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Physician’s Stolen Laptop Leads to $1.5 Million Settlement

September 21, 2012 — Stolen or lost laptops accounted for roughly 1 in 5 incidents of footloose patient data reported to the federal government in 2011, according to a recent study by the accounting firm Kaufman Rossin.

If that statistic is not enough to convince out-and-about physicians to lock their laptops in their car trunks, the federal government will get their attention with a regulatory hammer. Just ask a group practice affiliated with the Massachusetts Eye and Ear Infirmary (MEEI), a specialty hospital in Boston.

In February 2010, a member of that group practice, now retired, had his unencrypted laptop stolen while he was lecturing in South Korea. The laptop contained demographic and health information on roughly 3600 patients. When it announced the theft 2 months later, MEEI stated that there was no evidence to suggest that anyone had accessed or misused the data in the computer. In addition to apologizing for the data breach, MEEI said it was encrypting laptops connected to its network and educating its staff about limiting the amount of patient information stored on the devices.

Those changes were not enough for the Department of Health and Human Services (HHS). Its Office for Civil Rights, which enforces the security provisions of the Health Insurance Portability and Accountability Act (HIPAA), investigated the case of the filched laptop. The inquiry indicated that MEEI and its affiliated medical group demonstrated “a long-term, organizational disregard for the requirements of the security rule,” such as analyzing the risks associated with mobile electronic devices and taking the necessary precautions, according to HHS.

On September 17, HHS announced that MEEI and an affiliated medical group, Massachusetts Eye and Ear Associates, had agreed to pay the government $1.5 million to settle “potential violations” of HIPAA. The Massachusetts providers also agreed to a corrective action plan to stay out of HIPAA trouble in the future.

The settlement represents neither an admission of liability or wrongdoing by the providers nor a concession by the government that the providers did not violate HIPAA.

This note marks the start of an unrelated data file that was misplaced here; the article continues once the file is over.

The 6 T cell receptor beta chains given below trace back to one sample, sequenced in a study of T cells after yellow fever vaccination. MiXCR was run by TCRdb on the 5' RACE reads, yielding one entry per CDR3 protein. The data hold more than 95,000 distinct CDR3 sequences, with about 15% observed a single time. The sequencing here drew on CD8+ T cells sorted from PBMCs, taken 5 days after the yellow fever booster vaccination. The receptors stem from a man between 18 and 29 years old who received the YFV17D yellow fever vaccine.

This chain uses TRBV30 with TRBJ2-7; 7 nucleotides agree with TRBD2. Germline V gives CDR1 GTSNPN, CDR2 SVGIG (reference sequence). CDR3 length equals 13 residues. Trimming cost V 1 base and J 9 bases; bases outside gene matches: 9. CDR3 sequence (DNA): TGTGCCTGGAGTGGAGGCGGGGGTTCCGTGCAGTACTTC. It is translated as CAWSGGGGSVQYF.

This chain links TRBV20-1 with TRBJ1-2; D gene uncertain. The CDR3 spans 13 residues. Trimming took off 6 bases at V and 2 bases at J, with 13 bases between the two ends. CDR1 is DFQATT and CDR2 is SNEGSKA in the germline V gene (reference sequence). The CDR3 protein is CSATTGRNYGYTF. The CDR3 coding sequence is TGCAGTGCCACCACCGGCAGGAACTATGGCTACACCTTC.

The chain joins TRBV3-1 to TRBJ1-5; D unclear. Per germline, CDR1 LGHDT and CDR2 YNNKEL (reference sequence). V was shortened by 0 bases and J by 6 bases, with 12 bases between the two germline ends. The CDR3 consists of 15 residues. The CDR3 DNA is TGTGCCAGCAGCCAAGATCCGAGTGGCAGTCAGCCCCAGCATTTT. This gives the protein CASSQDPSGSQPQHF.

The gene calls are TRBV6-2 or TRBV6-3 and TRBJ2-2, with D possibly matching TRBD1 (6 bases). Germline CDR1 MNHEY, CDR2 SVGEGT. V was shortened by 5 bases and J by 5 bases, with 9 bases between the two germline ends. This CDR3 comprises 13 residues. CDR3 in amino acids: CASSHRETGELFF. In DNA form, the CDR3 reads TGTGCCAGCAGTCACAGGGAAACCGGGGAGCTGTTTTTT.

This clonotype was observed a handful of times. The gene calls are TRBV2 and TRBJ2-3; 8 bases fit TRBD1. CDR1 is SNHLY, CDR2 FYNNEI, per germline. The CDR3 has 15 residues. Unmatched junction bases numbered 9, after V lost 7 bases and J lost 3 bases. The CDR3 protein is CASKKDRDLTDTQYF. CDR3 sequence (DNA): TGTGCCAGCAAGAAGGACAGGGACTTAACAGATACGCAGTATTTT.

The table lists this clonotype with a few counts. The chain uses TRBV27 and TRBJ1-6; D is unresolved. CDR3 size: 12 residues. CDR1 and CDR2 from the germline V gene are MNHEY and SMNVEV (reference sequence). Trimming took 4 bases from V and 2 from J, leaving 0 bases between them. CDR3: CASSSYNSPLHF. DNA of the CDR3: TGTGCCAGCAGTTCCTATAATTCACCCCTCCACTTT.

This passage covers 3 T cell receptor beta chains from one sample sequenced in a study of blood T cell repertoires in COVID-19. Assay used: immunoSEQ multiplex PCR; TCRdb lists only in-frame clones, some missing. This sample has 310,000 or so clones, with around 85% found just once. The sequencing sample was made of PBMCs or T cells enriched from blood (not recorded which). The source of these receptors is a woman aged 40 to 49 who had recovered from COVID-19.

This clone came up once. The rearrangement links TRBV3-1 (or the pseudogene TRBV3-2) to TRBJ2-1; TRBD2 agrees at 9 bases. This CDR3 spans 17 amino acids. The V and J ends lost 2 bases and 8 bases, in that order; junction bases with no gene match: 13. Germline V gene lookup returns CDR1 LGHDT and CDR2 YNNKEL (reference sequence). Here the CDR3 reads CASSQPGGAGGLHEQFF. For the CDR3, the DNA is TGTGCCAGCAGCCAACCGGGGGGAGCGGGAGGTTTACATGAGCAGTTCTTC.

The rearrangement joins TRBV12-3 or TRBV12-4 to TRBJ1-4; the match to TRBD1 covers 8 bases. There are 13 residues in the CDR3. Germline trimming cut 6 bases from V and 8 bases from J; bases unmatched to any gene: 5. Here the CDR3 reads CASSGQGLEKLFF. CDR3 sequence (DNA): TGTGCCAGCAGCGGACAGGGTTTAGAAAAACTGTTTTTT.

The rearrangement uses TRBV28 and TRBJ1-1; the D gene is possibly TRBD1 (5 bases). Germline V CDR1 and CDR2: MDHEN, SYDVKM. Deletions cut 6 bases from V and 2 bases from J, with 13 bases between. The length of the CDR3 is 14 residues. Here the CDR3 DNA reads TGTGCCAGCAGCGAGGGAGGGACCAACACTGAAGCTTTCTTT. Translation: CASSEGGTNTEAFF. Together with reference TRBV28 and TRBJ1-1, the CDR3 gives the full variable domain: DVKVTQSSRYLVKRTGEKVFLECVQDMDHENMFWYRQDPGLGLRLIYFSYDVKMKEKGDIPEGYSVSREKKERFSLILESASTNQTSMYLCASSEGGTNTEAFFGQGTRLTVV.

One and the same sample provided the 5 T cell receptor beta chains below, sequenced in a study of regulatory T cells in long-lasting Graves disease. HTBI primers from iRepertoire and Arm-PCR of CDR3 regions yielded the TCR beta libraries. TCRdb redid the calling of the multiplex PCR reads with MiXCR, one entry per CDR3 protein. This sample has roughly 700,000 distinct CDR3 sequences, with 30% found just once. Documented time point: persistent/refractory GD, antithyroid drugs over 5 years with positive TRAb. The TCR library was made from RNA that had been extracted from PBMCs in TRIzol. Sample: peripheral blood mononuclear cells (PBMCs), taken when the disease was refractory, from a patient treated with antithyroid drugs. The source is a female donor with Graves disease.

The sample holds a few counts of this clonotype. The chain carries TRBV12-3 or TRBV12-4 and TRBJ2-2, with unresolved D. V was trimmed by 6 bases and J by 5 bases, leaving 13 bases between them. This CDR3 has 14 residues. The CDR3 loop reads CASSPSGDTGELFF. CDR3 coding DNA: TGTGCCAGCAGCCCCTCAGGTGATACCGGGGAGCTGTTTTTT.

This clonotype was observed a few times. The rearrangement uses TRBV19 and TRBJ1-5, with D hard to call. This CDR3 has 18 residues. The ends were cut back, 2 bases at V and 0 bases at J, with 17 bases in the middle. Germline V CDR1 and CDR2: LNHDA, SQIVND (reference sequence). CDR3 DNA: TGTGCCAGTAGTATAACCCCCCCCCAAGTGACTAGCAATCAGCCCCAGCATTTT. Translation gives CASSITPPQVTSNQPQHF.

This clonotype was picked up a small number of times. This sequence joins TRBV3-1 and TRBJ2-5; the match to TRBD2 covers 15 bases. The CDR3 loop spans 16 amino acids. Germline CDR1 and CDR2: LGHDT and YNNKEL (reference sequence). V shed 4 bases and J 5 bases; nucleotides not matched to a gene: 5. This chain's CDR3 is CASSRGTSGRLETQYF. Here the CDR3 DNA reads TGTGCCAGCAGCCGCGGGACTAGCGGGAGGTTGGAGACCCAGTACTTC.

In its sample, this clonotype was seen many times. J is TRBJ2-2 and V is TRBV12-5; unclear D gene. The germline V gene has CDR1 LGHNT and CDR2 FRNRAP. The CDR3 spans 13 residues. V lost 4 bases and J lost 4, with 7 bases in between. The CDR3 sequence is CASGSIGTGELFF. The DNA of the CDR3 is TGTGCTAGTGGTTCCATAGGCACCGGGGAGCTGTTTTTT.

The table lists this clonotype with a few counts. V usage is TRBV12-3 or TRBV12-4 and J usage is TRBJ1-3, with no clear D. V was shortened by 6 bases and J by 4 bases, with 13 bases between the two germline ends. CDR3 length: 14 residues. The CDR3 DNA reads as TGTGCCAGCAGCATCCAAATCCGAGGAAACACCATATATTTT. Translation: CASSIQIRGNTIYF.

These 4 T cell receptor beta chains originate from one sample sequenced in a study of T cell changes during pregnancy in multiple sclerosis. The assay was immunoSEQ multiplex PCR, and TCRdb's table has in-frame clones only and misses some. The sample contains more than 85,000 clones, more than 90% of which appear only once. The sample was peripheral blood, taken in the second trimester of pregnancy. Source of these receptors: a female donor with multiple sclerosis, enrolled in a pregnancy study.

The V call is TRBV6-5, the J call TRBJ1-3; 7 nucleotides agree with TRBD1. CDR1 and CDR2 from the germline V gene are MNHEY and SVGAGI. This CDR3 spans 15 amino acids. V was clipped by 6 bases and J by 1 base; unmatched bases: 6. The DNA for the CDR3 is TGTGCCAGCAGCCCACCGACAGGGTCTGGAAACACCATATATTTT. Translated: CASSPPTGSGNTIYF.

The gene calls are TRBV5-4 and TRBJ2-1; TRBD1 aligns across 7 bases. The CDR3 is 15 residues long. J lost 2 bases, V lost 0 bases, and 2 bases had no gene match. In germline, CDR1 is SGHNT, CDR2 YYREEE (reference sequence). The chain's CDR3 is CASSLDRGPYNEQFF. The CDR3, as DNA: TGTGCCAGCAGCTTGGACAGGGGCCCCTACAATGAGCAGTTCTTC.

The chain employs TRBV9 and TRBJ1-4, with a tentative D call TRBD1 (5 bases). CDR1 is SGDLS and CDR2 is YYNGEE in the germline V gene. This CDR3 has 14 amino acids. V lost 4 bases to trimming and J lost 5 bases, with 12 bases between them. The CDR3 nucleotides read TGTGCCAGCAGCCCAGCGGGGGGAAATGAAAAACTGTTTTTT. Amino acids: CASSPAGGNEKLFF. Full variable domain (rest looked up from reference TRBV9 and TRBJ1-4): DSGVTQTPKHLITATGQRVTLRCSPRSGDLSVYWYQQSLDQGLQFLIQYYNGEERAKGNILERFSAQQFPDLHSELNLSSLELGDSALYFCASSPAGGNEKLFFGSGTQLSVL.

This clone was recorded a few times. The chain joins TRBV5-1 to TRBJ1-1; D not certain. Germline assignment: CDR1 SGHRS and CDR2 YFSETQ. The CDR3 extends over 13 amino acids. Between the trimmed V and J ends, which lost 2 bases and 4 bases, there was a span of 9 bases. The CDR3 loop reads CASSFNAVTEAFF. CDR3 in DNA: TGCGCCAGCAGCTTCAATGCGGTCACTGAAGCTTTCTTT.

In a statement posted on its Web site, MEEI said that it has already implemented many of the requirements of the corrective action plan. It called mobile computer technology “both a boon and bane for healthcare providers,” helping them work on the run, but also giving them security headaches. MEEI expressed disappointment at the size of the settlement, “given the lack of patient harm discovered in this investigation” and “especially since the independent specialty hospital’s annual revenue is very small compared to other much larger institutions that have received smaller fines.”

An MEEI spokesperson told Medscape Medical News that hospital officials declined to say anything about the settlement beyond what was posted on the Web site.

Don’t Forget Smart Phones and Backup Tapes

The laptop swiped from the Massachusetts physician was 1 of 212 data breaches involving more than 500 patients that hospitals, physicians, and other entities covered by HIPAA reported to HHS in 2010, as required under the law. That year, laptops figured into 25% of the breaches, a percentage that dropped to 22% in 2011, according to the study issued by Kaufman Rossin in July. Of the laptop breaches in 2010 and 2011 combined, 97% involved either stolen or lost machines.

In addition to theft and loss, patient data can be compromised through hacking, unauthorized access, and improper disposal.

Laptops are not the only digital gadgets in healthcare that have a habit of wandering off. In 28% of the data breaches in 2011, the data were stored on portable electronic devices, such as smartphones, as well as backup tapes, CDs, DVDS, and X-ray film (a catch-all category labeled “other”).

In 86% of these incidents, the device was stolen or lost. The Kaufman Rossin study said that healthcare organizations should consider encrypting these devices or turning to additional controls, such as sharing X-ray images via an Internet “cloud” provider rather than burning them on a CD or DVD.

The study highlights some good news: The number of reported data breaches decreased from 212 in 2010 to 145 in 2011. This trend could mean that healthcare organizations have gotten better at guarding their data, the Kaufman Rossin report states.

However, although the number of incidents declined, the number of individuals affected by compromised data doubled, going from 5.4 million in 2010 to 10.8 million in 2011. The loss of a backup tape containing almost 5 million records in 2011 skewed the tally for that year, the report noted.